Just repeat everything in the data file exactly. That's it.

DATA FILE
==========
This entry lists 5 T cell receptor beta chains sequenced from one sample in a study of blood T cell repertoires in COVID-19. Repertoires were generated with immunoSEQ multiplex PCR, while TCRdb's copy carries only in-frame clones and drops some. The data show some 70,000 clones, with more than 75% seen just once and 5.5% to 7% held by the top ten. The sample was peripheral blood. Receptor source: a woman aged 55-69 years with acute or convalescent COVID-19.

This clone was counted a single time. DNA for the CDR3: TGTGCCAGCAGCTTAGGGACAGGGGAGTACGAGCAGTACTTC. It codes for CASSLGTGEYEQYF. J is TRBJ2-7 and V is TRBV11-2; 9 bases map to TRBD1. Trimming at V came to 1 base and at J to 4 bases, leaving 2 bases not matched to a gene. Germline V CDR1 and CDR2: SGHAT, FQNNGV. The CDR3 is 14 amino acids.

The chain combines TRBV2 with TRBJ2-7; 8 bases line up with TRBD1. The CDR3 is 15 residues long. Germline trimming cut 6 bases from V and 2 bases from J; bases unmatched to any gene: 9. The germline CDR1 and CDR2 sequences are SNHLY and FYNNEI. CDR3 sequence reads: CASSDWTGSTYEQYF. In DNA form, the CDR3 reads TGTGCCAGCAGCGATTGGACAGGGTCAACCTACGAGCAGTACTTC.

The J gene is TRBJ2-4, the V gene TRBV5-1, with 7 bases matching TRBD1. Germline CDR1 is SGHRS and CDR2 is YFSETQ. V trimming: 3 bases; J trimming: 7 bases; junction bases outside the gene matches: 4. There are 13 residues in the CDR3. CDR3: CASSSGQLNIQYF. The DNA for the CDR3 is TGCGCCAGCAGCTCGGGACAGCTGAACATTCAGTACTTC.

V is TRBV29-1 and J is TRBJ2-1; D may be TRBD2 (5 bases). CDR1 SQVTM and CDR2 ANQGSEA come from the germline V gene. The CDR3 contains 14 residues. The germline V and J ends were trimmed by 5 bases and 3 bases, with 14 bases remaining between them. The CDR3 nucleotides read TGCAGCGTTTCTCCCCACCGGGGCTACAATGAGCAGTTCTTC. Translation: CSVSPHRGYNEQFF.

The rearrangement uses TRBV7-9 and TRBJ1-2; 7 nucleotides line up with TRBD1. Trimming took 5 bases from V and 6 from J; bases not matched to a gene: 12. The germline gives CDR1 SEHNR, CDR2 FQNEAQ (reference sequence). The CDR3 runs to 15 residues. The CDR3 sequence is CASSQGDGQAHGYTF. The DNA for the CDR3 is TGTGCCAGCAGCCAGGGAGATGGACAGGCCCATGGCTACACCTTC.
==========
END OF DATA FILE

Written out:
This entry lists 5 T cell receptor beta chains sequenced from one sample in a study of blood T cell repertoires in COVID-19. Repertoires were generated with immunoSEQ multiplex PCR, while TCRdb's copy carries only in-frame clones and drops some. The data show some 70,000 clones, with more than 75% seen just once and 5.5% to 7% held by the top ten. The sample was peripheral blood. Receptor source: a woman aged 55-69 years with acute or convalescent COVID-19.

This clone was counted a single time. DNA for the CDR3: TGTGCCAGCAGCTTAGGGACAGGGGAGTACGAGCAGTACTTC. It codes for CASSLGTGEYEQYF. J is TRBJ2-7 and V is TRBV11-2; 9 bases map to TRBD1. Trimming at V came to 1 base and at J to 4 bases, leaving 2 bases not matched to a gene. Germline V CDR1 and CDR2: SGHAT, FQNNGV. The CDR3 is 14 amino acids.

The chain combines TRBV2 with TRBJ2-7; 8 bases line up with TRBD1. The CDR3 is 15 residues long. Germline trimming cut 6 bases from V and 2 bases from J; bases unmatched to any gene: 9. The germline CDR1 and CDR2 sequences are SNHLY and FYNNEI. CDR3 sequence reads: CASSDWTGSTYEQYF. In DNA form, the CDR3 reads TGTGCCAGCAGCGATTGGACAGGGTCAACCTACGAGCAGTACTTC.

The J gene is TRBJ2-4, the V gene TRBV5-1, with 7 bases matching TRBD1. Germline CDR1 is SGHRS and CDR2 is YFSETQ. V trimming: 3 bases; J trimming: 7 bases; junction bases outside the gene matches: 4. There are 13 residues in the CDR3. CDR3: CASSSGQLNIQYF. The DNA for the CDR3 is TGCGCCAGCAGCTCGGGACAGCTGAACATTCAGTACTTC.

V is TRBV29-1 and J is TRBJ2-1; D may be TRBD2 (5 bases). CDR1 SQVTM and CDR2 ANQGSEA come from the germline V gene. The CDR3 contains 14 residues. The germline V and J ends were trimmed by 5 bases and 3 bases, with 14 bases remaining between them. The CDR3 nucleotides read TGCAGCGTTTCTCCCCACCGGGGCTACAATGAGCAGTTCTTC. Translation: CSVSPHRGYNEQFF.

The rearrangement uses TRBV7-9 and TRBJ1-2; 7 nucleotides line up with TRBD1. Trimming took 5 bases from V and 6 from J; bases not matched to a gene: 12. The germline gives CDR1 SEHNR, CDR2 FQNEAQ (reference sequence). The CDR3 runs to 15 residues. The CDR3 sequence is CASSQGDGQAHGYTF. The DNA for the CDR3 is TGTGCCAGCAGCCAGGGAGATGGACAGGCCCATGGCTACACCTTC.